Preparing students for health careers in Kenya

Dominic-220x415If you were to ask 100 students in Kenya what their career ambitions are, there is a significant chance that at least 50 of them would say doctor or pharmacist. However, few understand what is really involved in achieving a health care career.

Even if students gain admission to university, they are often unable to afford it. And, should they overcome those challenges, they often make ill-informed decisions about what to study, because they are not given adequate guidance and exposure to their desired profession. The few who successfully complete appropriate coursework may still struggle to get hired. In Kenya, there are far more college graduates than can be absorbed into the job market. Without meaningful work experience, recent graduates lack any competitive advantage.

As co-founder and country director for the Kenya Education Fund, a scholarship organization that helps students living in poverty attend high school, I have learned firsthand the value of mentorship programs. Mentorships expose students to real-world professionals who provide the support necessary to help students realize their educational and professional aspirations.

Today, the Kenya Education Fund coordinates with Johnson & Johnson’s Bridge to Employment (BTE) program to provide a mentoring program and regional workshops focused on problem solving and life skills. This program brings together Phillips Healthcare Services, a distribution partner of Johnson & Johnson, FHI 360, three institutions of higher education and two secondary schools. Fifty young men and women participate in BTE, and it has been an overwhelming success.

BTE fills the need for practical experience, something that neither the high school nor the university system provides the students. BTE offers resources to enable a better understanding of health careers, such as academic support, exposure to institutions of higher learning (especially those that train for health careers) and interactions with medical students and practicing health professionals. Students are linked with volunteers who mentor them, and those personal relationships give them someone to look up to.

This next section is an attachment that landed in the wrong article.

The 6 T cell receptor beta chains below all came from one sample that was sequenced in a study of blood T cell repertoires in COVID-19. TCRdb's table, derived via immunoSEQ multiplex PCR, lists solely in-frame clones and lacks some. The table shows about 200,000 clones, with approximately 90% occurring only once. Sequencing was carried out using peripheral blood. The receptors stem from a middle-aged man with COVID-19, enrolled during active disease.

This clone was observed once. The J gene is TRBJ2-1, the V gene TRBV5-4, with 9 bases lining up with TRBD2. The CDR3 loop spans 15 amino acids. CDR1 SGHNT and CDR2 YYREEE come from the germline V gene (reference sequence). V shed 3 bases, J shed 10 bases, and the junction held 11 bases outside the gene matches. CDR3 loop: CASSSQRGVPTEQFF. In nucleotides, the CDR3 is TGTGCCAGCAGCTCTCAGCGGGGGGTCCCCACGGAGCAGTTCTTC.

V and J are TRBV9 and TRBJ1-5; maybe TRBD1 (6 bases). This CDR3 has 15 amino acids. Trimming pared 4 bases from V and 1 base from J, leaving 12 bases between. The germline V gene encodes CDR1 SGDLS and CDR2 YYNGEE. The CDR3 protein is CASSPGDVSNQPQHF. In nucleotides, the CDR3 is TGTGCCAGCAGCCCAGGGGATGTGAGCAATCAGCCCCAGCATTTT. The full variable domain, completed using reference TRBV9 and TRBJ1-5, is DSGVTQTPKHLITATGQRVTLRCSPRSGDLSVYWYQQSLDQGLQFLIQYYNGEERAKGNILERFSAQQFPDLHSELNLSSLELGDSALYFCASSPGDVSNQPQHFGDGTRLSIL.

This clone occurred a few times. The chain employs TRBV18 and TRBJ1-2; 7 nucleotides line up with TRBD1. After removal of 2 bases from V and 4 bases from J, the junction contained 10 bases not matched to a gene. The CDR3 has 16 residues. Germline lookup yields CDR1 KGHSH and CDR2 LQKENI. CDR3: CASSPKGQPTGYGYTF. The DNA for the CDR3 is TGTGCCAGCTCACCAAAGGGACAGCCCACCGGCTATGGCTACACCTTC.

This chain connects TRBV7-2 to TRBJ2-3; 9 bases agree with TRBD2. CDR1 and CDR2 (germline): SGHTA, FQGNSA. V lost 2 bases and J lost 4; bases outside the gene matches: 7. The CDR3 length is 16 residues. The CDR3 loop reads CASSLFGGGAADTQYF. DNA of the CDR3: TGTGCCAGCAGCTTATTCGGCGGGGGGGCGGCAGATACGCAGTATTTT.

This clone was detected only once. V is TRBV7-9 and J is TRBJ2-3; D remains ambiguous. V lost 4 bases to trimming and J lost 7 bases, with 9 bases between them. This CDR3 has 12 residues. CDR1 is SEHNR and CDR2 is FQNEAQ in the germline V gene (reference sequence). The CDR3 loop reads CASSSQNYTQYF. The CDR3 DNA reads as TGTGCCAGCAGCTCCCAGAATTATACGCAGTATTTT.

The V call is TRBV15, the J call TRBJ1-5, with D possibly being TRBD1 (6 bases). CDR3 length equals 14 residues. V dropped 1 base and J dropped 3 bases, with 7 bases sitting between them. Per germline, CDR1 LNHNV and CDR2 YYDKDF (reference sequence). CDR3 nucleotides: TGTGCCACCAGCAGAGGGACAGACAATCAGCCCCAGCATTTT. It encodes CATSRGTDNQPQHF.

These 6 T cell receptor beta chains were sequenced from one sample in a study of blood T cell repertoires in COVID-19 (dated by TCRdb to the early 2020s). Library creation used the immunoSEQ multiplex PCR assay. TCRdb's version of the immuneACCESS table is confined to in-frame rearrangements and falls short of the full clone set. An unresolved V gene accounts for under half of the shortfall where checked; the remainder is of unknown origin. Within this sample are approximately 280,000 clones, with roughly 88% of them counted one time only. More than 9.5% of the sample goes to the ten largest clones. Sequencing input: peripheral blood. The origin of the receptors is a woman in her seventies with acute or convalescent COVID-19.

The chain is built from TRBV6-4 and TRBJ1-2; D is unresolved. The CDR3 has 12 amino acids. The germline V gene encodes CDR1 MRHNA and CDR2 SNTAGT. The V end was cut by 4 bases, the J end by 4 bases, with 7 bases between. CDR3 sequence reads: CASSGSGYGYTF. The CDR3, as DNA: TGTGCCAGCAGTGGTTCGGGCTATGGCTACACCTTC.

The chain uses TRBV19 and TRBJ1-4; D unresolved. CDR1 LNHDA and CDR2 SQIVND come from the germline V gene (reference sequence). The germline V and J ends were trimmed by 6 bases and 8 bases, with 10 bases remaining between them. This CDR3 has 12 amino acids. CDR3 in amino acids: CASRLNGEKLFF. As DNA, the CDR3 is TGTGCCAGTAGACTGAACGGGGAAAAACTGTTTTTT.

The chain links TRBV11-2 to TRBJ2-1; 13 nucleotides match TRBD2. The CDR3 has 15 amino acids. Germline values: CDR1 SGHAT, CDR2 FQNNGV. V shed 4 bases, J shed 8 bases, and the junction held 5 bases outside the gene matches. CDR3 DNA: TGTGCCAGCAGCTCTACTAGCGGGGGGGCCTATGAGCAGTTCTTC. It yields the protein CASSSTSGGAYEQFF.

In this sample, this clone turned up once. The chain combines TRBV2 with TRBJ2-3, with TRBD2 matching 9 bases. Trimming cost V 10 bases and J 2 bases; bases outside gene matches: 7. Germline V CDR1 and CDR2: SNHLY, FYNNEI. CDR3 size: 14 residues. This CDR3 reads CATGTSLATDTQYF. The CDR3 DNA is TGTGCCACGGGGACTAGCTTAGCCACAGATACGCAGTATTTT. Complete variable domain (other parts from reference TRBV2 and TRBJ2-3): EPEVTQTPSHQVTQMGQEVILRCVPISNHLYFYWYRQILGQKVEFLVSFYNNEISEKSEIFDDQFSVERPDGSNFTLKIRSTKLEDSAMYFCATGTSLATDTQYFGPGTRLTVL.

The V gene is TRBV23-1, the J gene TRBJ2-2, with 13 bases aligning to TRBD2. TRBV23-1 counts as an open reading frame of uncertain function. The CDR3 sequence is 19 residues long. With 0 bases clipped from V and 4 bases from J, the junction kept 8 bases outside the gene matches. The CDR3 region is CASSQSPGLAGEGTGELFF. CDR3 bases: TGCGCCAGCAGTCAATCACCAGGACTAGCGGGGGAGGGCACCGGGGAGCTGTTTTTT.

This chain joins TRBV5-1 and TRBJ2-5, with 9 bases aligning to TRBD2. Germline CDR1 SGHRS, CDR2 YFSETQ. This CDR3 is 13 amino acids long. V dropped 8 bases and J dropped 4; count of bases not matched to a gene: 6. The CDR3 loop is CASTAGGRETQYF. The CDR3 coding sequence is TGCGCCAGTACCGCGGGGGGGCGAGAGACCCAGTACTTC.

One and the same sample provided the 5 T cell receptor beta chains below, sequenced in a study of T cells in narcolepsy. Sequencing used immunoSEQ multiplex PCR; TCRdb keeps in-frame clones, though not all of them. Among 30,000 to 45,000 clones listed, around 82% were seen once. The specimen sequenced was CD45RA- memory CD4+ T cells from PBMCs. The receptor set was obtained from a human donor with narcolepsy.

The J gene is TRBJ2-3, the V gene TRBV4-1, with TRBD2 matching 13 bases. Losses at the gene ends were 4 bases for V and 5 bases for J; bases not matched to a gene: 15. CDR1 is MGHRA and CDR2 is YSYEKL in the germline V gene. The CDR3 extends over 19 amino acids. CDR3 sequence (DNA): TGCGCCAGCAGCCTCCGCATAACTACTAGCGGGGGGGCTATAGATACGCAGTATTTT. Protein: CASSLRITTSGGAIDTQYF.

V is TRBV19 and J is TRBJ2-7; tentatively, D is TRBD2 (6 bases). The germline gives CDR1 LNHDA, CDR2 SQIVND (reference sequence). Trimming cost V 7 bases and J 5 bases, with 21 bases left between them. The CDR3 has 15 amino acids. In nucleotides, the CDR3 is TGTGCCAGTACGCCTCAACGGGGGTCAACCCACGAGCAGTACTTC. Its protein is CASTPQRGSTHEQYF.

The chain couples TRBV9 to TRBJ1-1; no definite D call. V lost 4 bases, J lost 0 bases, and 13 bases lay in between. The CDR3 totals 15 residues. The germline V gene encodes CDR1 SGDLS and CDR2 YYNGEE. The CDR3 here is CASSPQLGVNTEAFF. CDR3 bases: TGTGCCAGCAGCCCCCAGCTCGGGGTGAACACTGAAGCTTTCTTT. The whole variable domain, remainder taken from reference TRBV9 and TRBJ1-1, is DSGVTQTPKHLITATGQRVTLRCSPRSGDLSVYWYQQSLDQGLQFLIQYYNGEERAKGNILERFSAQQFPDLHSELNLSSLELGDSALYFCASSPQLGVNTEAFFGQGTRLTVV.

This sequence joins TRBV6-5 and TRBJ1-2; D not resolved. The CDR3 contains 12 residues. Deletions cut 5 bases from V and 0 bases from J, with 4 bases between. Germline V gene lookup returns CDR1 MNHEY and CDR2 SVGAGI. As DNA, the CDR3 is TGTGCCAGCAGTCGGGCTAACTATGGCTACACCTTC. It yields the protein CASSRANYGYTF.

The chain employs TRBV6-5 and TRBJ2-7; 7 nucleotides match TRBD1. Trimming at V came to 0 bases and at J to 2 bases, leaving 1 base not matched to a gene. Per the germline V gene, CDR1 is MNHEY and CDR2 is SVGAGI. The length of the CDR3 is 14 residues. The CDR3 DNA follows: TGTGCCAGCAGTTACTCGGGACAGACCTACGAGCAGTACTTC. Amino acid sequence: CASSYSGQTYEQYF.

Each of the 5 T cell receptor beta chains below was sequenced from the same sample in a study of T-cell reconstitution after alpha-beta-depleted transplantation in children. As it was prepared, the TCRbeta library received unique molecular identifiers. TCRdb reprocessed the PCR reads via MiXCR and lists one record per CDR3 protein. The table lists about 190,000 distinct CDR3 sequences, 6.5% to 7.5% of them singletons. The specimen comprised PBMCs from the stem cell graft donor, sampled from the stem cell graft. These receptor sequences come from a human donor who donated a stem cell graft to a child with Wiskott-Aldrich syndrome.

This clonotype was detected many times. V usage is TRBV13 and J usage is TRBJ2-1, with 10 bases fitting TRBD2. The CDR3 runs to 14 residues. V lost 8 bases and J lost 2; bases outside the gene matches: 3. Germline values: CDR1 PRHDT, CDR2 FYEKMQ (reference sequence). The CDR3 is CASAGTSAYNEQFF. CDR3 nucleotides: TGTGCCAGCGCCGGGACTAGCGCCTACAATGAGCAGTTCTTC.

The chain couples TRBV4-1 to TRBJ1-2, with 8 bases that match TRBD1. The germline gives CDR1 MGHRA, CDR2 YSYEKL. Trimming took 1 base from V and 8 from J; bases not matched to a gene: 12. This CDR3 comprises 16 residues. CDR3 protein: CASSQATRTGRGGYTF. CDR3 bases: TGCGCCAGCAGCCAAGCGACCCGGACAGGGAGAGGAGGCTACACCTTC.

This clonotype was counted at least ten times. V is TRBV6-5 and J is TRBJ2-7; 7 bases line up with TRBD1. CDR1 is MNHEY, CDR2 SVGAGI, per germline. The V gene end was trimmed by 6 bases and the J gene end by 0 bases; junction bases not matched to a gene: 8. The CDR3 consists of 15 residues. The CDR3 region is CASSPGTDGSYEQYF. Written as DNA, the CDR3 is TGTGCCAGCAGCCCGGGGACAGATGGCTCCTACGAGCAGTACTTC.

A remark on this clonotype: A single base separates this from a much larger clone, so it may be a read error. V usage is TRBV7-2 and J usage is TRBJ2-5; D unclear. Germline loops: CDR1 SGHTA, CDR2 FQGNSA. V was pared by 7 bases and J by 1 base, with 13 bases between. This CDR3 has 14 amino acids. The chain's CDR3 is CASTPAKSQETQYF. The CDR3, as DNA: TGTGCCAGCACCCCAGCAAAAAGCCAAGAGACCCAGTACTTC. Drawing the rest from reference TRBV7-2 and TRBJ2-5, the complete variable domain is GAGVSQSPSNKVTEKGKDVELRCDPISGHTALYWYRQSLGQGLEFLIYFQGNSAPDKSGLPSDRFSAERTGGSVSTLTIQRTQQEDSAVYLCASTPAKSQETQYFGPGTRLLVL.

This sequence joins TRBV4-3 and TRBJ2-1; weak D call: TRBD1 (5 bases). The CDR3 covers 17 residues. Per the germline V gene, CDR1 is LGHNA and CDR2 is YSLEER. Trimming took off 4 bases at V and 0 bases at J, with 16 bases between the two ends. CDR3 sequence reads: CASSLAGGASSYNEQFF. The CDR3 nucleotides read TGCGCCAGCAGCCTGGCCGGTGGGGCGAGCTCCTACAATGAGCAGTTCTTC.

BTE’s emphasis on health-related careers is critical in Kenya, due to an acute shortage of health professionals. The few health professionals who are practicing are concentrated in urban areas, leaving rural communities severely disadvantaged.

Improvements to the Kenyan health care system, including new referral hospitals and significant investment in disease prevention and epidemiology research, are already under way. This is a promising development, and BTE helps youth become poised to take full advantage of these opportunities.

Johnson & Johnson recently selected the Kenya Education Fund as a featured cause through their Donate a Photo program. For every photo donated between now and December 31, 2014, Johnson & Johnson will give US$1 toward a scholarship for a Kenyan student seeking a health care career.

You can help these young students realize their health care career ambitions by participating in the Donate a Photo program. It is possible to donate up to one photo every day from now until December 31, 2014. All shared photos become a part of the Donate a Photo online gallery and may be used to promote Donate a Photo, but the photos will not be used for other commercial purposes.

Thank you in advance for helping young Kenyans get scholarships and an education necessary for a full and prosperous life.

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